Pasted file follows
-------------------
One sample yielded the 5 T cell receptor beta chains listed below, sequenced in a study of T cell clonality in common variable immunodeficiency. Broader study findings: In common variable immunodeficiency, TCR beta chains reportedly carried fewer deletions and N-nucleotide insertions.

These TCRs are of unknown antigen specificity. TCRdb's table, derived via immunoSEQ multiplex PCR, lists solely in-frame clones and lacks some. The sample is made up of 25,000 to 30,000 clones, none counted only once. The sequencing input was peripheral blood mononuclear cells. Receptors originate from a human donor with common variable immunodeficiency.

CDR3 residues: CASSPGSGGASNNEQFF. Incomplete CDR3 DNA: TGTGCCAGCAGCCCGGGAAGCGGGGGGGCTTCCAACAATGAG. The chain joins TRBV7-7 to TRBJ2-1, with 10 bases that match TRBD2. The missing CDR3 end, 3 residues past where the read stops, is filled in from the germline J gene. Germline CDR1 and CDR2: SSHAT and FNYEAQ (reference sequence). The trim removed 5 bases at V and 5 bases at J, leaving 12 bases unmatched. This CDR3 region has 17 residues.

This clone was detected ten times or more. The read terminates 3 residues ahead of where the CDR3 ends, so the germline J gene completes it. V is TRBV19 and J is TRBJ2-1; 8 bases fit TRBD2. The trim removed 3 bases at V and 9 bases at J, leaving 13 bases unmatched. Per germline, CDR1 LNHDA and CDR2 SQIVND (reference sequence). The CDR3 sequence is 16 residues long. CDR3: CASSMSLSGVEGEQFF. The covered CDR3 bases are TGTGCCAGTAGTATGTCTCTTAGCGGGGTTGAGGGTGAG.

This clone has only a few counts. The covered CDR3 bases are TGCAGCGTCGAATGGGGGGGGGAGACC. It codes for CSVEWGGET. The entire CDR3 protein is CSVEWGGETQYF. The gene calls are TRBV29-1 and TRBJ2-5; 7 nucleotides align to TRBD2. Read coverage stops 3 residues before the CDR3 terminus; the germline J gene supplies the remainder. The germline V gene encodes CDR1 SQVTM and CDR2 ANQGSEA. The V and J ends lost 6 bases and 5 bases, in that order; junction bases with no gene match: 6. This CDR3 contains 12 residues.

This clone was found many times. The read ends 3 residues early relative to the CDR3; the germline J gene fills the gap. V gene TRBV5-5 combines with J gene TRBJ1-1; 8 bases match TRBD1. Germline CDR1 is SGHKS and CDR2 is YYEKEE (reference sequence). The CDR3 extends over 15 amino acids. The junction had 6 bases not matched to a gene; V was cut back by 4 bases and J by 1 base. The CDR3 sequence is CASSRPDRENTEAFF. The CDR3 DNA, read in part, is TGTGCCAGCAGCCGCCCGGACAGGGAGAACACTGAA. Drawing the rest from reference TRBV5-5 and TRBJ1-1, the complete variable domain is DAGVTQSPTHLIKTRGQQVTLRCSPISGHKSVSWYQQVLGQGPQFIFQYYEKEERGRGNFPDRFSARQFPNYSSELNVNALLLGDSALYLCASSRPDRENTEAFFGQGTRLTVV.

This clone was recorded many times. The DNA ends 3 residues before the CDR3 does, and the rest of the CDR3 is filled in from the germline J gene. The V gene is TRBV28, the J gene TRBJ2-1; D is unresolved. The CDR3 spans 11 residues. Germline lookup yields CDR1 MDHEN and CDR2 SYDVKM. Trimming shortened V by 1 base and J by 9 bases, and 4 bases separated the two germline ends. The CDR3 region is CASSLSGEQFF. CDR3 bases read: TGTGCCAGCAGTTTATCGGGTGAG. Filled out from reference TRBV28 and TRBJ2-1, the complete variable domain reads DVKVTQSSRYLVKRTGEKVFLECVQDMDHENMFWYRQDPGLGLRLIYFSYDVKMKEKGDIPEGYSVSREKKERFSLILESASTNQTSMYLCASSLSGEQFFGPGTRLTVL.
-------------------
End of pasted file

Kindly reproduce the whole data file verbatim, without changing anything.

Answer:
One sample yielded the 5 T cell receptor beta chains listed below, sequenced in a study of T cell clonality in common variable immunodeficiency. Broader study findings: In common variable immunodeficiency, TCR beta chains reportedly carried fewer deletions and N-nucleotide insertions.

These TCRs are of unknown antigen specificity. TCRdb's table, derived via immunoSEQ multiplex PCR, lists solely in-frame clones and lacks some. The sample is made up of 25,000 to 30,000 clones, none counted only once. The sequencing input was peripheral blood mononuclear cells. Receptors originate from a human donor with common variable immunodeficiency.

CDR3 residues: CASSPGSGGASNNEQFF. Incomplete CDR3 DNA: TGTGCCAGCAGCCCGGGAAGCGGGGGGGCTTCCAACAATGAG. The chain joins TRBV7-7 to TRBJ2-1, with 10 bases that match TRBD2. The missing CDR3 end, 3 residues past where the read stops, is filled in from the germline J gene. Germline CDR1 and CDR2: SSHAT and FNYEAQ (reference sequence). The trim removed 5 bases at V and 5 bases at J, leaving 12 bases unmatched. This CDR3 region has 17 residues.

This clone was detected ten times or more. The read terminates 3 residues ahead of where the CDR3 ends, so the germline J gene completes it. V is TRBV19 and J is TRBJ2-1; 8 bases fit TRBD2. The trim removed 3 bases at V and 9 bases at J, leaving 13 bases unmatched. Per germline, CDR1 LNHDA and CDR2 SQIVND (reference sequence). The CDR3 sequence is 16 residues long. CDR3: CASSMSLSGVEGEQFF. The covered CDR3 bases are TGTGCCAGTAGTATGTCTCTTAGCGGGGTTGAGGGTGAG.

This clone has only a few counts. The covered CDR3 bases are TGCAGCGTCGAATGGGGGGGGGAGACC. It codes for CSVEWGGET. The entire CDR3 protein is CSVEWGGETQYF. The gene calls are TRBV29-1 and TRBJ2-5; 7 nucleotides align to TRBD2. Read coverage stops 3 residues before the CDR3 terminus; the germline J gene supplies the remainder. The germline V gene encodes CDR1 SQVTM and CDR2 ANQGSEA. The V and J ends lost 6 bases and 5 bases, in that order; junction bases with no gene match: 6. This CDR3 contains 12 residues.

This clone was found many times. The read ends 3 residues early relative to the CDR3; the germline J gene fills the gap. V gene TRBV5-5 combines with J gene TRBJ1-1; 8 bases match TRBD1. Germline CDR1 is SGHKS and CDR2 is YYEKEE (reference sequence). The CDR3 extends over 15 amino acids. The junction had 6 bases not matched to a gene; V was cut back by 4 bases and J by 1 base. The CDR3 sequence is CASSRPDRENTEAFF. The CDR3 DNA, read in part, is TGTGCCAGCAGCCGCCCGGACAGGGAGAACACTGAA. Drawing the rest from reference TRBV5-5 and TRBJ1-1, the complete variable domain is DAGVTQSPTHLIKTRGQQVTLRCSPISGHKSVSWYQQVLGQGPQFIFQYYEKEERGRGNFPDRFSARQFPNYSSELNVNALLLGDSALYLCASSRPDRENTEAFFGQGTRLTVV.

This clone was recorded many times. The DNA ends 3 residues before the CDR3 does, and the rest of the CDR3 is filled in from the germline J gene. The V gene is TRBV28, the J gene TRBJ2-1; D is unresolved. The CDR3 spans 11 residues. Germline lookup yields CDR1 MDHEN and CDR2 SYDVKM. Trimming shortened V by 1 base and J by 9 bases, and 4 bases separated the two germline ends. The CDR3 region is CASSLSGEQFF. CDR3 bases read: TGTGCCAGCAGTTTATCGGGTGAG. Filled out from reference TRBV28 and TRBJ2-1, the complete variable domain reads DVKVTQSSRYLVKRTGEKVFLECVQDMDHENMFWYRQDPGLGLRLIYFSYDVKMKEKGDIPEGYSVSREKKERFSLILESASTNQTSMYLCASSLSGEQFFGPGTRLTVL.